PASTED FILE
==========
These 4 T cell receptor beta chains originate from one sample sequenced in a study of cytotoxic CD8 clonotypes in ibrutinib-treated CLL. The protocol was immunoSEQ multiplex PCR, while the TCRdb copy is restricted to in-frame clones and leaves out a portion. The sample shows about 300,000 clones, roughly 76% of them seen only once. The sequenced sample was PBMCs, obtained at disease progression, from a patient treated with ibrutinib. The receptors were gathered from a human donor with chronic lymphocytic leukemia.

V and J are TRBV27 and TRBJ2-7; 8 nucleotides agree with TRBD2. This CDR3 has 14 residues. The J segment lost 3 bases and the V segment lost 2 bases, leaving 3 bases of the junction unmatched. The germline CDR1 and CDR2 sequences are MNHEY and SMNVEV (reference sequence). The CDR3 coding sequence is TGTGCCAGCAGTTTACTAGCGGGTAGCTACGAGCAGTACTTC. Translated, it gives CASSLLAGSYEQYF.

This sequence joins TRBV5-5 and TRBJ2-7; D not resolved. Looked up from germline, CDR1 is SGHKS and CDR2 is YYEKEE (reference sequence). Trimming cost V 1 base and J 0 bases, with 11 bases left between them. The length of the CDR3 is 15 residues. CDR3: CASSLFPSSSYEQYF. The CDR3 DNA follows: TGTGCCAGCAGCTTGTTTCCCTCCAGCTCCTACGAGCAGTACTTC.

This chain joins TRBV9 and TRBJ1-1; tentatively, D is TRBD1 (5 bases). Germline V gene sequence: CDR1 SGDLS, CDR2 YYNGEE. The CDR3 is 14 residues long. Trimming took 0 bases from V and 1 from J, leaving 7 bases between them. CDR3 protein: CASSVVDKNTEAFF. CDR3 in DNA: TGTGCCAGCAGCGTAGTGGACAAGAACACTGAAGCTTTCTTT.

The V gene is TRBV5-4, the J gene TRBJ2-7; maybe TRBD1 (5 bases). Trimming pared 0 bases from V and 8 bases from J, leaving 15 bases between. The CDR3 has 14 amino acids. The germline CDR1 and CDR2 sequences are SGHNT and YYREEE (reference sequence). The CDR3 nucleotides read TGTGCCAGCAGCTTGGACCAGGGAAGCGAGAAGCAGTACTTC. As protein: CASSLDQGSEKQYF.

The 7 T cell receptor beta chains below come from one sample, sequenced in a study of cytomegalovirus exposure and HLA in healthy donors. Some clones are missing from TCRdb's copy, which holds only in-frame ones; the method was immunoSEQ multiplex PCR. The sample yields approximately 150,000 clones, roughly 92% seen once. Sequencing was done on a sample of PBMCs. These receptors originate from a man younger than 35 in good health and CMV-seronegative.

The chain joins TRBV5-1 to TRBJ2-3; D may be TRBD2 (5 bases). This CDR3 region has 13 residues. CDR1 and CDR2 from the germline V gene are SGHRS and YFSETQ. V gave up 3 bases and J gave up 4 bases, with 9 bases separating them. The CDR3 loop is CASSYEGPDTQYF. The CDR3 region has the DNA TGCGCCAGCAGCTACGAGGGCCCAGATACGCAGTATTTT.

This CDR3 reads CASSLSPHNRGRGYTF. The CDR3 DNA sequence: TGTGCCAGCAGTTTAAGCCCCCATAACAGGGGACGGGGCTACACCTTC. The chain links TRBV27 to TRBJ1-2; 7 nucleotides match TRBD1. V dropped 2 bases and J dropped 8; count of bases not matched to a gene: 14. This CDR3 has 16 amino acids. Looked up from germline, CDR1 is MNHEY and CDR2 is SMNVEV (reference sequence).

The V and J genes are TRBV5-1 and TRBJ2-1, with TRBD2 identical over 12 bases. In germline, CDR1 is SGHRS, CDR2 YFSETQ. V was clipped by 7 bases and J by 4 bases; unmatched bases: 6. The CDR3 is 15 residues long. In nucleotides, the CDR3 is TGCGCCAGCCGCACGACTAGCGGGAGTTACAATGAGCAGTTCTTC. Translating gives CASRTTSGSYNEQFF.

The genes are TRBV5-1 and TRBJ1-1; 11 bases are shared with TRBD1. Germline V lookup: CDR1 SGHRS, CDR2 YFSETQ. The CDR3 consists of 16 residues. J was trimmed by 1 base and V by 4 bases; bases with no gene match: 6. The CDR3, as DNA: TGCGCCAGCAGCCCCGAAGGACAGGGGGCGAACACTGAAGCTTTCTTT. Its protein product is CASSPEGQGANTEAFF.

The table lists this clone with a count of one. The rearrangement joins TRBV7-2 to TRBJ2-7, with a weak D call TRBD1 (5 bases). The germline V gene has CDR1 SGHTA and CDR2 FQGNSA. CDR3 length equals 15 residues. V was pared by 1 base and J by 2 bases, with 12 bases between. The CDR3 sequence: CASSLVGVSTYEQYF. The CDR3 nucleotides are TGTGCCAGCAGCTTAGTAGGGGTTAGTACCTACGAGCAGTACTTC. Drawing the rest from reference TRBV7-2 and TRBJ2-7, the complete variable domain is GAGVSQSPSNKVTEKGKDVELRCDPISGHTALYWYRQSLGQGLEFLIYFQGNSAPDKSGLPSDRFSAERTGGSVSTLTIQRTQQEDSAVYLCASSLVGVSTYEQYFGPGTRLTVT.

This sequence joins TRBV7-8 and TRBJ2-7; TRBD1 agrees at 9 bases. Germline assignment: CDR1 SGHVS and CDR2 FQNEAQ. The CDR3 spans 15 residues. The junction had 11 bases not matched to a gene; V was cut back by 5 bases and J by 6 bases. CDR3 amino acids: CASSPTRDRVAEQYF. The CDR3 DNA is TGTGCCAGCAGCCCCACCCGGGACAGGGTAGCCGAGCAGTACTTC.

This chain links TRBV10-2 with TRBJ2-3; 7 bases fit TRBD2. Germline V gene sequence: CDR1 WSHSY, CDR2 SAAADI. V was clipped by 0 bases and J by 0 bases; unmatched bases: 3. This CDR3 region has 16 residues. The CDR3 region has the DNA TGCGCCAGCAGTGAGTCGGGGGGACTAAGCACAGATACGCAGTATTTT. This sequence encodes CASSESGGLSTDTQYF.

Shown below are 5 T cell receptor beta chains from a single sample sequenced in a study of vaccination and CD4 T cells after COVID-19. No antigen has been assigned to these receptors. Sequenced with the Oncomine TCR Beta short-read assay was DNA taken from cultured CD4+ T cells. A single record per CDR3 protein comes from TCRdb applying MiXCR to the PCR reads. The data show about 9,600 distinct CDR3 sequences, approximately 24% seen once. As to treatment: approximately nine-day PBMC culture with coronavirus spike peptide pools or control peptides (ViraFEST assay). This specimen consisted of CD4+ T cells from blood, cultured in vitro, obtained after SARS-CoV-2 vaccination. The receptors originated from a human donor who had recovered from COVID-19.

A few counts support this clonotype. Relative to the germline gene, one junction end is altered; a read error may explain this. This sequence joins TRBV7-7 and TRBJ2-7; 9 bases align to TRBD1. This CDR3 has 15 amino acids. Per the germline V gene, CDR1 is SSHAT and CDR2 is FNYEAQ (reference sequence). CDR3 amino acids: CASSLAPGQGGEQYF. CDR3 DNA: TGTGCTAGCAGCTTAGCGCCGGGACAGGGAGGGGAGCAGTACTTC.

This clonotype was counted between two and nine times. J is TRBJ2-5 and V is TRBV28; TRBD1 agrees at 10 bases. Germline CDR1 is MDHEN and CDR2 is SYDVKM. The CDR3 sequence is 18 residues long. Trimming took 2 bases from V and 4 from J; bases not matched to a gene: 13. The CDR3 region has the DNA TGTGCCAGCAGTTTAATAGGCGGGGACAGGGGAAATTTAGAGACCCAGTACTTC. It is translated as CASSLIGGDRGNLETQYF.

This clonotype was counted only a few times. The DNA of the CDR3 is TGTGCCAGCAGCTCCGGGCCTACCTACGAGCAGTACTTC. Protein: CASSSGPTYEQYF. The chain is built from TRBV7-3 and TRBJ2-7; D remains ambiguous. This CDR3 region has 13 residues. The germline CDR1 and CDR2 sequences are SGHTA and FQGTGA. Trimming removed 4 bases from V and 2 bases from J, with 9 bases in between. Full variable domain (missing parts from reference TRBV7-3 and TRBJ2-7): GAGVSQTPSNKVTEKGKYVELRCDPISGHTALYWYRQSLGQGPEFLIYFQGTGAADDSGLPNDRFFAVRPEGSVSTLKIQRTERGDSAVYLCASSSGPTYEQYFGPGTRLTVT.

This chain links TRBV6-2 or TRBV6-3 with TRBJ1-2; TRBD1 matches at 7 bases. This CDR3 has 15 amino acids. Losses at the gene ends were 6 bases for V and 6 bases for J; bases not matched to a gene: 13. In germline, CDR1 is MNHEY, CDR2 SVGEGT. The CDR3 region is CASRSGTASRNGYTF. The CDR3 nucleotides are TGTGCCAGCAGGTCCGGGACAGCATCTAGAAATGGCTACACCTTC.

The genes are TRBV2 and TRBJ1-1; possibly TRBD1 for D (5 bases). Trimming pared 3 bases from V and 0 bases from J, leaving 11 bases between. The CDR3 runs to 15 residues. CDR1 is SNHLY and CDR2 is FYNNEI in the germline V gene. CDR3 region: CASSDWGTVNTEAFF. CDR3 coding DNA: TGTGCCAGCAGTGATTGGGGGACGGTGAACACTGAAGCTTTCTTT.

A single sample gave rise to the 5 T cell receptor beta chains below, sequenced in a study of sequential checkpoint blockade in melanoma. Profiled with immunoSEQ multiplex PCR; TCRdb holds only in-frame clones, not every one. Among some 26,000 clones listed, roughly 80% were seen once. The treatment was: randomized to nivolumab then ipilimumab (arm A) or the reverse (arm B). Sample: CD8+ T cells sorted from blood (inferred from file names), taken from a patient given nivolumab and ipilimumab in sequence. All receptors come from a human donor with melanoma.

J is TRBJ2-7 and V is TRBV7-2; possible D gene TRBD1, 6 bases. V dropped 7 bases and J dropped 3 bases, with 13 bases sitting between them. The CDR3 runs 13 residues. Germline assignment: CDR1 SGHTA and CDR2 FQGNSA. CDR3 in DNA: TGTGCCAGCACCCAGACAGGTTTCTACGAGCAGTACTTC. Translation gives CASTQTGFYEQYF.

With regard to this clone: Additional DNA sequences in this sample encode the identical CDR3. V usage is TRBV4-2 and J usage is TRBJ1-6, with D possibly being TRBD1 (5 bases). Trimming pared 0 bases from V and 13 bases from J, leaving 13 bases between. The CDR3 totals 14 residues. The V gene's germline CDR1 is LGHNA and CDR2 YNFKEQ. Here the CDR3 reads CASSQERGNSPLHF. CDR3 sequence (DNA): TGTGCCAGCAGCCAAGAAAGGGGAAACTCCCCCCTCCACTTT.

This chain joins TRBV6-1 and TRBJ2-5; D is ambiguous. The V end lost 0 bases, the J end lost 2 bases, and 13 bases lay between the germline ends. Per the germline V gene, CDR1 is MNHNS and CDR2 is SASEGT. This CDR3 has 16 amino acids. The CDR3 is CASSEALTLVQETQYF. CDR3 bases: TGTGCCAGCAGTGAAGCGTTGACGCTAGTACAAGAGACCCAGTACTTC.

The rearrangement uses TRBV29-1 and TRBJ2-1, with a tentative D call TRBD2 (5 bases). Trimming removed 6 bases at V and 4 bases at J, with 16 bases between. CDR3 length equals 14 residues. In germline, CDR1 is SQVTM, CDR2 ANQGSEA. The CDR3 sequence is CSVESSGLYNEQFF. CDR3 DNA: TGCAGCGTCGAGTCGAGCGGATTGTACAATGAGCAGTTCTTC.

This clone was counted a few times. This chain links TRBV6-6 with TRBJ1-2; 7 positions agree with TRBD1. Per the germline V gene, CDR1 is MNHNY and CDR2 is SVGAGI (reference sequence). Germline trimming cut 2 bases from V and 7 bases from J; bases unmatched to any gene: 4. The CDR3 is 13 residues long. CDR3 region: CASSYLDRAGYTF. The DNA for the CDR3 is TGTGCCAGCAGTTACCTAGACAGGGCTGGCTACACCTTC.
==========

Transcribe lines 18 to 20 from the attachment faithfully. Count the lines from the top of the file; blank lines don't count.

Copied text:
This chain links TRBV6-2 or TRBV6-3 with TRBJ1-2; TRBD1 matches at 7 bases. This CDR3 has 15 amino acids. Losses at the gene ends were 6 bases for V and 6 bases for J; bases not matched to a gene: 13. In germline, CDR1 is MNHEY, CDR2 SVGEGT. The CDR3 region is CASRSGTASRNGYTF. The CDR3 nucleotides are TGTGCCAGCAGGTCCGGGACAGCATCTAGAAATGGCTACACCTTC.

The genes are TRBV2 and TRBJ1-1; possibly TRBD1 for D (5 bases). Trimming pared 3 bases from V and 0 bases from J, leaving 11 bases between. The CDR3 runs to 15 residues. CDR1 is SNHLY and CDR2 is FYNNEI in the germline V gene. CDR3 region: CASSDWGTVNTEAFF. CDR3 coding DNA: TGTGCCAGCAGTGATTGGGGGACGGTGAACACTGAAGCTTTCTTT.

A single sample gave rise to the 5 T cell receptor beta chains below, sequenced in a study of sequential checkpoint blockade in melanoma. Profiled with immunoSEQ multiplex PCR; TCRdb holds only in-frame clones, not every one. Among some 26,000 clones listed, roughly 80% were seen once. The treatment was: randomized to nivolumab then ipilimumab (arm A) or the reverse (arm B). Sample: CD8+ T cells sorted from blood (inferred from file names), taken from a patient given nivolumab and ipilimumab in sequence. All receptors come from a human donor with melanoma.